What do we mean by 'ethics'?
In the context of animal research and testing, 'ethics' encompasses the 3Rs, the harm-benefit assessment and wider issues concerning what, all things considered, should be done.
Ethics is a system of moral principles that includes ideas about right and wrong, and how people should (or should not) behave in general and specific cases. The term is used to describe ways of life (for example, Buddhist or Christian ethics) and within professional codes of conduct (as in the Declaration of Helsinki for medical ethics and the code of conduct for veterinary surgeons in the UK). It is a component of research integrity and many scientific journals now have ethical guidelines.
The practical application - 'doing ethics' - provides a framework to help decide what it is 'right' to do when faced with dilemmas involving competing interests. For example, whether a research project should go ahead that could benefit humans, animals or the environment, but would cause pain, suffering or distress to experimental animals. Decisions like these are usually made through a system of ethical review, involving critical assessment of all the available evidence, taking account of different values and perspectives.
A common belief is that 'doing ethics' just means applying the 3Rs, but this is not the case. Harms must be identified and minimised (as in the R of refinement) but benefits must also be critically assessed. There are often wider ethical issues that also need to be considered. For example, is it always 'right' to seek new medicines for conditions that can be treated using non-medical interventions, such as social prescribing or social policy measures? Do research groups liaise enough with clinicians and patient groups, to check whether the outcomes of each project would be wanted and needed? The answers to questions like these are important for animal and human welfare, and the greater good, yet these wider ethical issues are rarely addressed. Committee members can be mindful of this when reviewing project applications and when participating in general discussions about practice at the establishment.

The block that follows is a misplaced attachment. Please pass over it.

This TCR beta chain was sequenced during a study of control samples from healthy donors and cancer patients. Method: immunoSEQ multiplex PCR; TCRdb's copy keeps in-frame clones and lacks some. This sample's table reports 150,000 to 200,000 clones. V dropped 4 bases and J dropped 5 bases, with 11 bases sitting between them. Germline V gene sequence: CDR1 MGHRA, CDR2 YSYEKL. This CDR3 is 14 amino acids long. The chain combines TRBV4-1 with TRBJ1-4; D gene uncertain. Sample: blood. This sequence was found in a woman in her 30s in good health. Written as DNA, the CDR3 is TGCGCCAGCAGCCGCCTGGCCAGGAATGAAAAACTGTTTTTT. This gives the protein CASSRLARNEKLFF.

There are also general ethical questions to identify and consider from a 'local' perspective to help develop the Culture of Care. Examples include whether to pursue particular research directions, the emotional wellbeing of staff required to kill animals, whether to use certain species, or whether the use of some invertebrates should be reviewed locally in the same way as 'protected' species (for more examples see section 9 of the RSPCA/LASA Guiding Principles for AWERBs (PDF 1.76MB)). Stimulating these kinds of discussions is one role of the UK AWERB, and similar bodies in other countries, but this function is often neglected (see The AWERB as a Forum for Discussion PDF 2.83MB)).